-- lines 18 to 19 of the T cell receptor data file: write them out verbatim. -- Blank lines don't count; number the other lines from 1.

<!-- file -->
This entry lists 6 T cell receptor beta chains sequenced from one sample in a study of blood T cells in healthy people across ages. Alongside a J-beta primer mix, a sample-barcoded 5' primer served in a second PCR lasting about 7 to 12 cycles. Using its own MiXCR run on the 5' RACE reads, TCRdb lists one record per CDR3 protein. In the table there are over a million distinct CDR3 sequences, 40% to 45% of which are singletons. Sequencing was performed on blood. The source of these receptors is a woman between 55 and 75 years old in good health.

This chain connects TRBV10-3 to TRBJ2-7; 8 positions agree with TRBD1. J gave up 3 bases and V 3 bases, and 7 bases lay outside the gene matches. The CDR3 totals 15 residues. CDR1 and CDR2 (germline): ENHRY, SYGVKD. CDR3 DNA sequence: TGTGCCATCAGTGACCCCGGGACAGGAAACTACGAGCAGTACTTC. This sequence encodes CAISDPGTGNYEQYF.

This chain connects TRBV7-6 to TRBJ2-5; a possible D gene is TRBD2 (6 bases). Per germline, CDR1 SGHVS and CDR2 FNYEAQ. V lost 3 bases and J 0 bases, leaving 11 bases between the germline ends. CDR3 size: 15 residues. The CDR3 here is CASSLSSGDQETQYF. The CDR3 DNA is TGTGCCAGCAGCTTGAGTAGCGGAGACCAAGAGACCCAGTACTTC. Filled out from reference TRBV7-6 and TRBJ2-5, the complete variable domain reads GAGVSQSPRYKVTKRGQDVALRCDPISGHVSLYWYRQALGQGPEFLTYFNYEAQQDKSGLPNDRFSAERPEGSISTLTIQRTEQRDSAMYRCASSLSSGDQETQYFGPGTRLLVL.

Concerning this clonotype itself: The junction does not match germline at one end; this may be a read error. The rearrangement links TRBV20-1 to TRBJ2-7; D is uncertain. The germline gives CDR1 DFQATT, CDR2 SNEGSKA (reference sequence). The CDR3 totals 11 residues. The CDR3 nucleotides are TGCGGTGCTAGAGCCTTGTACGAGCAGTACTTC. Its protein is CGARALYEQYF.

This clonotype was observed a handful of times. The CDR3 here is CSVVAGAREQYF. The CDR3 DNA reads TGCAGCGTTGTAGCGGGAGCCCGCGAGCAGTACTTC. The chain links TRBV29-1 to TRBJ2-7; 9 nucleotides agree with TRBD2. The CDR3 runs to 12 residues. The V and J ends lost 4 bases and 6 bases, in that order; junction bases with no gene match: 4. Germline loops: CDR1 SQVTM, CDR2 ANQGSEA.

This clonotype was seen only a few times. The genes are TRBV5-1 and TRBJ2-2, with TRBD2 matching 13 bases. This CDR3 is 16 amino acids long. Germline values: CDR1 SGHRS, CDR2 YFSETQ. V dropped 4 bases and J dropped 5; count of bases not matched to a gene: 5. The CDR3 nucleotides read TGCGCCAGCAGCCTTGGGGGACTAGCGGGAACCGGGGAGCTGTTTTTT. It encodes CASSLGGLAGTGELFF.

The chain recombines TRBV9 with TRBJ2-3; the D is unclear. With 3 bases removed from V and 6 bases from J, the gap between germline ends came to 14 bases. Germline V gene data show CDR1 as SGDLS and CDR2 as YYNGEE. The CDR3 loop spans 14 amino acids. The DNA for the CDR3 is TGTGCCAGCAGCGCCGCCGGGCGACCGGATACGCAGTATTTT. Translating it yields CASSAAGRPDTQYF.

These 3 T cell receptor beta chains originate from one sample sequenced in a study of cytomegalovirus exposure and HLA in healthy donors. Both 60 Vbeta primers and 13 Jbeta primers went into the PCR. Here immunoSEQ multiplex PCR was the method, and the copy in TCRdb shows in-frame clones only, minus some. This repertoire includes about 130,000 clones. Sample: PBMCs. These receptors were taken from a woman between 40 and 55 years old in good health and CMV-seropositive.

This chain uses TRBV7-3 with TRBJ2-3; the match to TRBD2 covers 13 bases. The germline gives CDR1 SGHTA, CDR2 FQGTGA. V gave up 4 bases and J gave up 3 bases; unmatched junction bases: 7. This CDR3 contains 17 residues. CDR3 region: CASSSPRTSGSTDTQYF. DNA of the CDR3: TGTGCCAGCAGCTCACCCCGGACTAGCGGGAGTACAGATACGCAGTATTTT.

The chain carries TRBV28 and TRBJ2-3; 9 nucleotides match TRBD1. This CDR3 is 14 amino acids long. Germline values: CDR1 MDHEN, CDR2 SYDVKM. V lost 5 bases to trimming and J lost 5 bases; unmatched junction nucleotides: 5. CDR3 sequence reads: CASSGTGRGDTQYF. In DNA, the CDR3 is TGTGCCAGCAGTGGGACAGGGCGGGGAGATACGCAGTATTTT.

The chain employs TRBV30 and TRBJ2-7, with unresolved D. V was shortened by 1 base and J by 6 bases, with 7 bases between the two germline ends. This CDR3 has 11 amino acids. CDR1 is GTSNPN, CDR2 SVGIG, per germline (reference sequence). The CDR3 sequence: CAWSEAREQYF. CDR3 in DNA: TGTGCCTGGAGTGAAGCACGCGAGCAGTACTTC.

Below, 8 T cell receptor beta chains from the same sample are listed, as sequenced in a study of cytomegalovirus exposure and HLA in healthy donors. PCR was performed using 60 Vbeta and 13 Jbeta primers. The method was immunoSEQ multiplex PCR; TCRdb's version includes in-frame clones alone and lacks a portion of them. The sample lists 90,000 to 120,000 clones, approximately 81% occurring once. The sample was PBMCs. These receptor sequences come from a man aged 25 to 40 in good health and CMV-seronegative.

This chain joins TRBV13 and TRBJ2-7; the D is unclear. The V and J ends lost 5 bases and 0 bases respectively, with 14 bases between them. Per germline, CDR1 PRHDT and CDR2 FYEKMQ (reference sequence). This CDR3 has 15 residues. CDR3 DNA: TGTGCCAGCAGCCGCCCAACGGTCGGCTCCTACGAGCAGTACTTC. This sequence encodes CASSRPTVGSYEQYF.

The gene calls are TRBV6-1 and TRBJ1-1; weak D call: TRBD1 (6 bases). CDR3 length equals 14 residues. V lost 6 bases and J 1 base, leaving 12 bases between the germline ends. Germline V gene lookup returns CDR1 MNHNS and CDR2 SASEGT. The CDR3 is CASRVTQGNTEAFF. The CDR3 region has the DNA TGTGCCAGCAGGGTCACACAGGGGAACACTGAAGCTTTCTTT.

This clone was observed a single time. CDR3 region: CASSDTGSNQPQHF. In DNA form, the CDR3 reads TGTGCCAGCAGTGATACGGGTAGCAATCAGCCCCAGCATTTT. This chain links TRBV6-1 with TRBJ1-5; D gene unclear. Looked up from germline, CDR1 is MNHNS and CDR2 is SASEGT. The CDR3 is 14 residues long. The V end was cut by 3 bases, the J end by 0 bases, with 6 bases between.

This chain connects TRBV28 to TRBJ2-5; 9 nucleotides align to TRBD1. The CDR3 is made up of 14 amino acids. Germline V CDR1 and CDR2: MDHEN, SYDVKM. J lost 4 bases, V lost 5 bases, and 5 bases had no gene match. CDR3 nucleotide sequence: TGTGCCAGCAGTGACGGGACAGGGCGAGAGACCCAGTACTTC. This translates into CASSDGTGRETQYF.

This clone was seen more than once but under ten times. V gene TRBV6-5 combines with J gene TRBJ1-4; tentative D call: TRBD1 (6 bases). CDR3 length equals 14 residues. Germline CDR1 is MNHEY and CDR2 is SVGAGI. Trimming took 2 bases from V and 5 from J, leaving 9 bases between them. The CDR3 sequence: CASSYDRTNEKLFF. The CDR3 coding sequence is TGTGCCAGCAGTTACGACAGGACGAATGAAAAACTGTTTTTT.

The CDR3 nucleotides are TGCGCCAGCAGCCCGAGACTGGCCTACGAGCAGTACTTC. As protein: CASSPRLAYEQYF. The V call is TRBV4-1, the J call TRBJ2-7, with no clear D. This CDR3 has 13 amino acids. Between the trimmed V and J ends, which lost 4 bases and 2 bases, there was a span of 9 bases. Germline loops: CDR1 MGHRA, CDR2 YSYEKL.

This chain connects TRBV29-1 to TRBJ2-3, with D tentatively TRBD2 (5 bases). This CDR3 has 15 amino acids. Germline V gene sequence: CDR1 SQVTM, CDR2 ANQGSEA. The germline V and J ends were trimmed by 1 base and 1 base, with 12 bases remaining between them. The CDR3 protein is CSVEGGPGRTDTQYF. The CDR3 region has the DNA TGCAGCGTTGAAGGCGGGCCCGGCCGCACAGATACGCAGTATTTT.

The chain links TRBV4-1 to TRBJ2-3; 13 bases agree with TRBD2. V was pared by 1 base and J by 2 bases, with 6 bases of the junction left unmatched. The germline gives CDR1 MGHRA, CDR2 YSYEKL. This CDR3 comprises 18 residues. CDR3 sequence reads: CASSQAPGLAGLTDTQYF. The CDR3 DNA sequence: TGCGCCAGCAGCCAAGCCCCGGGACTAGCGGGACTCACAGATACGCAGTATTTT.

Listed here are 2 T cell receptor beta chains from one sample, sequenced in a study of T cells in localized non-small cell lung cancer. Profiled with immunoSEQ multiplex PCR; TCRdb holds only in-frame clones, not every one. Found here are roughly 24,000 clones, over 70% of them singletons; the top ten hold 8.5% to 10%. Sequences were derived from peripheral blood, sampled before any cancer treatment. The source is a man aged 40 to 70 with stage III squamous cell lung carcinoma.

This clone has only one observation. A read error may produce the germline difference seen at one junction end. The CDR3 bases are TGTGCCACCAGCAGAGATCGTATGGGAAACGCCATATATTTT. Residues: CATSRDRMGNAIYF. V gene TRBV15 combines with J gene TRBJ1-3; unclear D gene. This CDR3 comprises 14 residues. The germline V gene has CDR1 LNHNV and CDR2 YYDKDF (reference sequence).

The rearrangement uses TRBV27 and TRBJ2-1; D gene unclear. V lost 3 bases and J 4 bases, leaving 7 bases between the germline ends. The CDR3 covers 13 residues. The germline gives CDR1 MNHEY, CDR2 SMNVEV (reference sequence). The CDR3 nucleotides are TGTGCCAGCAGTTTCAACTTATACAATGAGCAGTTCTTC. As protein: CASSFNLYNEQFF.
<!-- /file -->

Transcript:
The CDR3 nucleotides are TGCGCCAGCAGCCCGAGACTGGCCTACGAGCAGTACTTC. As protein: CASSPRLAYEQYF. The V call is TRBV4-1, the J call TRBJ2-7, with no clear D. This CDR3 has 13 amino acids. Between the trimmed V and J ends, which lost 4 bases and 2 bases, there was a span of 9 bases. Germline loops: CDR1 MGHRA, CDR2 YSYEKL.

This chain connects TRBV29-1 to TRBJ2-3, with D tentatively TRBD2 (5 bases). This CDR3 has 15 amino acids. Germline V gene sequence: CDR1 SQVTM, CDR2 ANQGSEA. The germline V and J ends were trimmed by 1 base and 1 base, with 12 bases remaining between them. The CDR3 protein is CSVEGGPGRTDTQYF. The CDR3 region has the DNA TGCAGCGTTGAAGGCGGGCCCGGCCGCACAGATACGCAGTATTTT.